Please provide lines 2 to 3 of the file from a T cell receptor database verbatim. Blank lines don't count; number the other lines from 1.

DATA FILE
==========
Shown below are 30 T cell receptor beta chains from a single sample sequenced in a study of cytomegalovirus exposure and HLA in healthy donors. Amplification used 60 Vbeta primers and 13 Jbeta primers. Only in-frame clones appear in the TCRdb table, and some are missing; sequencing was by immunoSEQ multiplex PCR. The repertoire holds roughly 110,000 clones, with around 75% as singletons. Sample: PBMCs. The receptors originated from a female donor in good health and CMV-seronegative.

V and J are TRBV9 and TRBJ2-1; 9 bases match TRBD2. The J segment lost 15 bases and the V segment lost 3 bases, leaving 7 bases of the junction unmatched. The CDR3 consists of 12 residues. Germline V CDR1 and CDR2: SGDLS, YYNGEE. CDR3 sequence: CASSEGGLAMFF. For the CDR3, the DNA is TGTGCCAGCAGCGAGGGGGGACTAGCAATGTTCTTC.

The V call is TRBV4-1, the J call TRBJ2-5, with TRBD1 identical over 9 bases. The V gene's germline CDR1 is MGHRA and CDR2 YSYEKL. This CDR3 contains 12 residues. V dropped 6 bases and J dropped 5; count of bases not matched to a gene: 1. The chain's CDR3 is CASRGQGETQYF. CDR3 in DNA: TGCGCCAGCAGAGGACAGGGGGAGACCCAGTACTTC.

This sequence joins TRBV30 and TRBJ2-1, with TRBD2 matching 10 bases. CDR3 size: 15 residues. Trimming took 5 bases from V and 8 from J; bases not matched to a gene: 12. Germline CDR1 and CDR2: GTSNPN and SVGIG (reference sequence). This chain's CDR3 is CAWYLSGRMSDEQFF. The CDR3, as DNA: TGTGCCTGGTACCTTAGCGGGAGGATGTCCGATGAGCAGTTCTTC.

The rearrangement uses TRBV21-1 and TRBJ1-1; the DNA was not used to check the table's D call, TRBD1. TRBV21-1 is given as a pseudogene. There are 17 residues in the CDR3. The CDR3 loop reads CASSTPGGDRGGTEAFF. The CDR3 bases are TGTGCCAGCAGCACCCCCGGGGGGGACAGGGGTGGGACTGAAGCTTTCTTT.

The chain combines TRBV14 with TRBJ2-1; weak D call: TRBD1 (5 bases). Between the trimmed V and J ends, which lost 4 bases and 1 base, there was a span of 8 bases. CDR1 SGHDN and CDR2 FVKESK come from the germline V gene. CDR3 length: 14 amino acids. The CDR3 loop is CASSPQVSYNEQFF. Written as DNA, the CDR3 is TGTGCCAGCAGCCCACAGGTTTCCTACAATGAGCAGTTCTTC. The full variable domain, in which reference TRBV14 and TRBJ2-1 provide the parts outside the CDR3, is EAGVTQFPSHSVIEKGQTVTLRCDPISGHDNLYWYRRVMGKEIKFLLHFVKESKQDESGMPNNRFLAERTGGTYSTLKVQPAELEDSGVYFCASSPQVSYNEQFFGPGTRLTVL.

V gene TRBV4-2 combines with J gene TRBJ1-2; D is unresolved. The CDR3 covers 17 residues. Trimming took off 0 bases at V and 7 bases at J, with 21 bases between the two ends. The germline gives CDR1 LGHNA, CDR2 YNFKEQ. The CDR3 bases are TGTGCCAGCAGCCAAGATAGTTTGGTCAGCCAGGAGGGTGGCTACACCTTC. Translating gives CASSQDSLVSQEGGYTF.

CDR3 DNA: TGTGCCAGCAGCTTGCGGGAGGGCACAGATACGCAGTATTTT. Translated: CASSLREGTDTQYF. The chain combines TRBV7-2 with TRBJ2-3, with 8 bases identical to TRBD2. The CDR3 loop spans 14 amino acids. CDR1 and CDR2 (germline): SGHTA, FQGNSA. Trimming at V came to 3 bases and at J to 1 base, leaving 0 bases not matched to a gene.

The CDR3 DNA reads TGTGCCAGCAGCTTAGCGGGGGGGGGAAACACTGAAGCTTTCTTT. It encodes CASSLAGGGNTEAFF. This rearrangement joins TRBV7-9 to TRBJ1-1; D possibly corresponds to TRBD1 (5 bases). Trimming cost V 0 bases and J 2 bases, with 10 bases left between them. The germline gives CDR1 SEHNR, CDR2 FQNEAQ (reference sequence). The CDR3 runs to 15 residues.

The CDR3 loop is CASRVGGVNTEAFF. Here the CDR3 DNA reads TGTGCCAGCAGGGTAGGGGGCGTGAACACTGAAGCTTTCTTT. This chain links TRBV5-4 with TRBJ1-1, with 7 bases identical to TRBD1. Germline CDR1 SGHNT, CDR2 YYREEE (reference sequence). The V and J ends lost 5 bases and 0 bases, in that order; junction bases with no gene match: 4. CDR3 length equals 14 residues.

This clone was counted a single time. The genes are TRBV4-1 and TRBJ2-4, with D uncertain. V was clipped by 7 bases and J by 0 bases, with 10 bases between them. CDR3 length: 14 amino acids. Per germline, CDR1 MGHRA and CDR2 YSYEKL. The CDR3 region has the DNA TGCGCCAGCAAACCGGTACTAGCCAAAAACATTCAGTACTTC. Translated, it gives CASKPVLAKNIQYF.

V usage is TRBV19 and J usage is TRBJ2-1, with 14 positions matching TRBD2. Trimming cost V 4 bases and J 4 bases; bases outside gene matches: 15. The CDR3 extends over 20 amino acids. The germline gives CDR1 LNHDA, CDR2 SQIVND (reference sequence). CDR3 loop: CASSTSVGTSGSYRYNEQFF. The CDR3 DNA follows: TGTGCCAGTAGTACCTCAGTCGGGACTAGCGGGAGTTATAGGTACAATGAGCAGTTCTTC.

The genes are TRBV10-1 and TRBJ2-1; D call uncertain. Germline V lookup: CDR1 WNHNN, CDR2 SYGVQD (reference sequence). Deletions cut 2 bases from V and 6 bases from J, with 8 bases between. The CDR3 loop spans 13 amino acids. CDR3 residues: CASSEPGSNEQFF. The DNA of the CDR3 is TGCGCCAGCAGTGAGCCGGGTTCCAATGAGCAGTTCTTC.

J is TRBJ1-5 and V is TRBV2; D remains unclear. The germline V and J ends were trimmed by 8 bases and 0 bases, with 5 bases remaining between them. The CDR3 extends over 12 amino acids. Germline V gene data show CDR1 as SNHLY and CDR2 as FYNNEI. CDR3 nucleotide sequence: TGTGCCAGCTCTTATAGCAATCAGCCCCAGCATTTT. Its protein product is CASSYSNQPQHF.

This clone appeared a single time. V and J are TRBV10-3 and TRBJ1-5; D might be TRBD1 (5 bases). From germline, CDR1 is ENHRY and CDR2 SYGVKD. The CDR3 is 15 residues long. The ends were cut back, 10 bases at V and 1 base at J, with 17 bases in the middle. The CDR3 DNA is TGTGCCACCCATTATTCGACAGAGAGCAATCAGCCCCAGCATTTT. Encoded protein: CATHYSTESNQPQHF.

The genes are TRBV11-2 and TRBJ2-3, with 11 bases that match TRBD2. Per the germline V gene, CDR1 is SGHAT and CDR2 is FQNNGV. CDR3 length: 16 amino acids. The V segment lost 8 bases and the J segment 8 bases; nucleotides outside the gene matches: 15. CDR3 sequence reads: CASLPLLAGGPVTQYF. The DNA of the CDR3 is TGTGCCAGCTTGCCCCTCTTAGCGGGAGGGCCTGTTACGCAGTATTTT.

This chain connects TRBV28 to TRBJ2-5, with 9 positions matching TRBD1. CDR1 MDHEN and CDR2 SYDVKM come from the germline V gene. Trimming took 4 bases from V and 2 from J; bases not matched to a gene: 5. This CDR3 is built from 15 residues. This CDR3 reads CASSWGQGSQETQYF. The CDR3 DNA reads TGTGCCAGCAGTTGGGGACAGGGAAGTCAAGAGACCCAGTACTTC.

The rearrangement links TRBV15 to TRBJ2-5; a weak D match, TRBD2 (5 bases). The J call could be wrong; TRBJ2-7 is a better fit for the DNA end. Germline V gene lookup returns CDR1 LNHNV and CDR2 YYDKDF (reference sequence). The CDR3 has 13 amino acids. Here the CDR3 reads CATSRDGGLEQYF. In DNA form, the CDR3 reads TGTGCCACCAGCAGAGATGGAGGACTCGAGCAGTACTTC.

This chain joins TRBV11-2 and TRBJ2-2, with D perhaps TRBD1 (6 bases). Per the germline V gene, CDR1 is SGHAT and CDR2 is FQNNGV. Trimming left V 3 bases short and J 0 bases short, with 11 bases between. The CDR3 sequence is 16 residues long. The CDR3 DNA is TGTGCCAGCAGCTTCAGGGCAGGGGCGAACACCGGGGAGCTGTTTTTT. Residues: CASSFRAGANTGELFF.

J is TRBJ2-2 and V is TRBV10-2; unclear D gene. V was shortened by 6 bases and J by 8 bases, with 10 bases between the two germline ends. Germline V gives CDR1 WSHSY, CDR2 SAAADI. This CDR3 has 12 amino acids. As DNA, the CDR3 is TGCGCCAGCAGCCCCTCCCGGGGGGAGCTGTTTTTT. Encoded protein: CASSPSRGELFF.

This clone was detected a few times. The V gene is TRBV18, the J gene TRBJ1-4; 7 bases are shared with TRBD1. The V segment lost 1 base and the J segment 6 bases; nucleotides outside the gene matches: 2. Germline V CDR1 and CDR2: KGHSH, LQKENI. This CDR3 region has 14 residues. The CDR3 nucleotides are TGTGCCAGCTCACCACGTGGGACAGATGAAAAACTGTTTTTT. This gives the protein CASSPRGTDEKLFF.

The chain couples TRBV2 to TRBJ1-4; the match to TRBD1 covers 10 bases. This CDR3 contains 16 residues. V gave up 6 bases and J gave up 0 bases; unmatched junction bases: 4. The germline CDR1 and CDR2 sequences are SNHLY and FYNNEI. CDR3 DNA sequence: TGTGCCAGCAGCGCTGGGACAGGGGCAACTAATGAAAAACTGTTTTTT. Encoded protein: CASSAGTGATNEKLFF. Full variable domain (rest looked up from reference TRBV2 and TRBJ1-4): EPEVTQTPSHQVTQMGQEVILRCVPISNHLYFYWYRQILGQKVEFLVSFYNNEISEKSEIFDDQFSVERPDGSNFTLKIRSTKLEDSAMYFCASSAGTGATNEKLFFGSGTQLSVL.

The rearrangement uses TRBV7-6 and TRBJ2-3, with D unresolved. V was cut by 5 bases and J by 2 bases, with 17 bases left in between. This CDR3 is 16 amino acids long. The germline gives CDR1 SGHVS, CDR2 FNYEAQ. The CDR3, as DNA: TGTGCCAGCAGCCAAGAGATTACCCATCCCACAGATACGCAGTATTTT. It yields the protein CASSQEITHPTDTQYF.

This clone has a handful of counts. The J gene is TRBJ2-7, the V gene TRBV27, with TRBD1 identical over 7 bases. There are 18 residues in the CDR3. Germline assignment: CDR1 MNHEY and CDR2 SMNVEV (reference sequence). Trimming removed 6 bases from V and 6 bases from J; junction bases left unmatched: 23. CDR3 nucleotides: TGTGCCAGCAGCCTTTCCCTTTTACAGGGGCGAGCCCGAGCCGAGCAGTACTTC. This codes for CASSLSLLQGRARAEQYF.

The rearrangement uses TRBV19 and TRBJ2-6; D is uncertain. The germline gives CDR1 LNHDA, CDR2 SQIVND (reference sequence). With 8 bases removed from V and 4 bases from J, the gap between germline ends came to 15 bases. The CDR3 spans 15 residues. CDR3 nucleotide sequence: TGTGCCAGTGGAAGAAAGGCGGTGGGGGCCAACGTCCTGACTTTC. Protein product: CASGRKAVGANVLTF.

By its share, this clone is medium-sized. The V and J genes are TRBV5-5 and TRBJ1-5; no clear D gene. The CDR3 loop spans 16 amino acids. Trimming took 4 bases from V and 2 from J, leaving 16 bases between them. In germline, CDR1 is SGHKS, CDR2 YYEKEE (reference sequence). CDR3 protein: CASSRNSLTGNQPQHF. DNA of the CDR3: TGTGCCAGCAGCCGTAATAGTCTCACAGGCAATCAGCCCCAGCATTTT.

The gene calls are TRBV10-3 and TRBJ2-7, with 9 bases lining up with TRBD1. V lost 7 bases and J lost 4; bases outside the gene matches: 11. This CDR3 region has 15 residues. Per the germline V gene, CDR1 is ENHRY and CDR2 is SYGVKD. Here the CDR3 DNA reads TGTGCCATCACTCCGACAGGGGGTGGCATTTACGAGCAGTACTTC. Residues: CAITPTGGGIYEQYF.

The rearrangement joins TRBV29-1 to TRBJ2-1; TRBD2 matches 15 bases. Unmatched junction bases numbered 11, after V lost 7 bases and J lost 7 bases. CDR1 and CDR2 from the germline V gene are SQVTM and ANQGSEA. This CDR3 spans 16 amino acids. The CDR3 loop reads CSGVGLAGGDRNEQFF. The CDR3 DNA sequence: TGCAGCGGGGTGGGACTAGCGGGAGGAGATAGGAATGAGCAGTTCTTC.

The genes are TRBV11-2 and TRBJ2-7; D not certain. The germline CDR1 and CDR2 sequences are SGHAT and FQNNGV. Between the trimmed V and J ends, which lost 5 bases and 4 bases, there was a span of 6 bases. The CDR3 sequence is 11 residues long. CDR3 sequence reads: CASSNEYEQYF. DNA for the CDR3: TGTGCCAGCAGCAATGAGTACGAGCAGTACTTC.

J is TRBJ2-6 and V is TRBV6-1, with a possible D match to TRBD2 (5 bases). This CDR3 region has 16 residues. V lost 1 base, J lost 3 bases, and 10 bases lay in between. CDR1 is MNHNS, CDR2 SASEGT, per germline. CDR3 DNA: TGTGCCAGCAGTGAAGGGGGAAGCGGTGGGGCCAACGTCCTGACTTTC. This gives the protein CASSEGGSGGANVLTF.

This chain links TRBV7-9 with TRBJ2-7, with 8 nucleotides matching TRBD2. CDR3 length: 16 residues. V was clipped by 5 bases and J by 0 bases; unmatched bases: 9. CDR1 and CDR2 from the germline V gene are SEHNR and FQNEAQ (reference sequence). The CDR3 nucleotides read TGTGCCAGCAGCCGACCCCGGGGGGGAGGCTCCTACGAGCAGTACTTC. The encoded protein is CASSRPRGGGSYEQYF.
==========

V and J are TRBV9 and TRBJ2-1; 9 bases match TRBD2. The J segment lost 15 bases and the V segment lost 3 bases, leaving 7 bases of the junction unmatched. The CDR3 consists of 12 residues. Germline V CDR1 and CDR2: SGDLS, YYNGEE. CDR3 sequence: CASSEGGLAMFF. For the CDR3, the DNA is TGTGCCAGCAGCGAGGGGGGACTAGCAATGTTCTTC.

The V call is TRBV4-1, the J call TRBJ2-5, with TRBD1 identical over 9 bases. The V gene's germline CDR1 is MGHRA and CDR2 YSYEKL. This CDR3 contains 12 residues. V dropped 6 bases and J dropped 5; count of bases not matched to a gene: 1. The chain's CDR3 is CASRGQGETQYF. CDR3 in DNA: TGCGCCAGCAGAGGACAGGGGGAGACCCAGTACTTC.